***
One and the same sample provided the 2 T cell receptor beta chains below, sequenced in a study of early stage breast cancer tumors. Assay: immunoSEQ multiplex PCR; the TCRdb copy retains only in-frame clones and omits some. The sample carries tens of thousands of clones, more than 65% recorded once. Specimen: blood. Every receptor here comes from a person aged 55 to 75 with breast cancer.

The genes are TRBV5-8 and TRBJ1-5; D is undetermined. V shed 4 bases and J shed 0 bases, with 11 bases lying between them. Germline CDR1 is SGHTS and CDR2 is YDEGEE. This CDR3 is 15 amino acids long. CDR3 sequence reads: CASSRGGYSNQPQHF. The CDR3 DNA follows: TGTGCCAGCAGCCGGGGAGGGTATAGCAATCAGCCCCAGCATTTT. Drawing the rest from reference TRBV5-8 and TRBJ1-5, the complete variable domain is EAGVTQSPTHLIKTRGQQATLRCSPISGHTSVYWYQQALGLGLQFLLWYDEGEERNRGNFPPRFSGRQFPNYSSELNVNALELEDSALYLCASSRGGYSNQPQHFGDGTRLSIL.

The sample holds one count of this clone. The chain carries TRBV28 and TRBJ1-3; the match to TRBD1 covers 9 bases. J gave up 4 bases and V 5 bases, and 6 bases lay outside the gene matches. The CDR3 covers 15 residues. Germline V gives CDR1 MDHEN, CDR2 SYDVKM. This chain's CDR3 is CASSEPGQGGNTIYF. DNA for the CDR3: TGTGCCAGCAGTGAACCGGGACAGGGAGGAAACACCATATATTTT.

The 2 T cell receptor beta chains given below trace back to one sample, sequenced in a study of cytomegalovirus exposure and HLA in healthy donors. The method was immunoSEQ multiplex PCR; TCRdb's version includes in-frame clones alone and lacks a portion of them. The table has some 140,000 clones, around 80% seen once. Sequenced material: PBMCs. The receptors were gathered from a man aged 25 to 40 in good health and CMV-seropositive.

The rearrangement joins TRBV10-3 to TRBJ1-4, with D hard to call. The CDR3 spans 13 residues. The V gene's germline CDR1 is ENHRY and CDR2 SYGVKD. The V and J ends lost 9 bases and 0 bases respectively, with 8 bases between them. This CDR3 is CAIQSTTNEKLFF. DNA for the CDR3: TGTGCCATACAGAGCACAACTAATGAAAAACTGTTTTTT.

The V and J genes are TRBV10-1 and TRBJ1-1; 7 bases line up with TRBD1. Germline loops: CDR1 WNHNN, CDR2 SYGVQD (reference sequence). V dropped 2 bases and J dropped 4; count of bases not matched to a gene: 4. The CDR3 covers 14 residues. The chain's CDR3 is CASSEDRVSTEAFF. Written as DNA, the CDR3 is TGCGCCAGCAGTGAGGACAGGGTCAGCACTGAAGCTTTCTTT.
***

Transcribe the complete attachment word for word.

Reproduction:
One and the same sample provided the 2 T cell receptor beta chains below, sequenced in a study of early stage breast cancer tumors. Assay: immunoSEQ multiplex PCR; the TCRdb copy retains only in-frame clones and omits some. The sample carries tens of thousands of clones, more than 65% recorded once. Specimen: blood. Every receptor here comes from a person aged 55 to 75 with breast cancer.

The genes are TRBV5-8 and TRBJ1-5; D is undetermined. V shed 4 bases and J shed 0 bases, with 11 bases lying between them. Germline CDR1 is SGHTS and CDR2 is YDEGEE. This CDR3 is 15 amino acids long. CDR3 sequence reads: CASSRGGYSNQPQHF. The CDR3 DNA follows: TGTGCCAGCAGCCGGGGAGGGTATAGCAATCAGCCCCAGCATTTT. Drawing the rest from reference TRBV5-8 and TRBJ1-5, the complete variable domain is EAGVTQSPTHLIKTRGQQATLRCSPISGHTSVYWYQQALGLGLQFLLWYDEGEERNRGNFPPRFSGRQFPNYSSELNVNALELEDSALYLCASSRGGYSNQPQHFGDGTRLSIL.

The sample holds one count of this clone. The chain carries TRBV28 and TRBJ1-3; the match to TRBD1 covers 9 bases. J gave up 4 bases and V 5 bases, and 6 bases lay outside the gene matches. The CDR3 covers 15 residues. Germline V gives CDR1 MDHEN, CDR2 SYDVKM. This chain's CDR3 is CASSEPGQGGNTIYF. DNA for the CDR3: TGTGCCAGCAGTGAACCGGGACAGGGAGGAAACACCATATATTTT.

The 2 T cell receptor beta chains given below trace back to one sample, sequenced in a study of cytomegalovirus exposure and HLA in healthy donors. The method was immunoSEQ multiplex PCR; TCRdb's version includes in-frame clones alone and lacks a portion of them. The table has some 140,000 clones, around 80% seen once. Sequenced material: PBMCs. The receptors were gathered from a man aged 25 to 40 in good health and CMV-seropositive.

The rearrangement joins TRBV10-3 to TRBJ1-4, with D hard to call. The CDR3 spans 13 residues. The V gene's germline CDR1 is ENHRY and CDR2 SYGVKD. The V and J ends lost 9 bases and 0 bases respectively, with 8 bases between them. This CDR3 is CAIQSTTNEKLFF. DNA for the CDR3: TGTGCCATACAGAGCACAACTAATGAAAAACTGTTTTTT.

The V and J genes are TRBV10-1 and TRBJ1-1; 7 bases line up with TRBD1. Germline loops: CDR1 WNHNN, CDR2 SYGVQD (reference sequence). V dropped 2 bases and J dropped 4; count of bases not matched to a gene: 4. The CDR3 covers 14 residues. The chain's CDR3 is CASSEDRVSTEAFF. Written as DNA, the CDR3 is TGCGCCAGCAGTGAGGACAGGGTCAGCACTGAAGCTTTCTTT.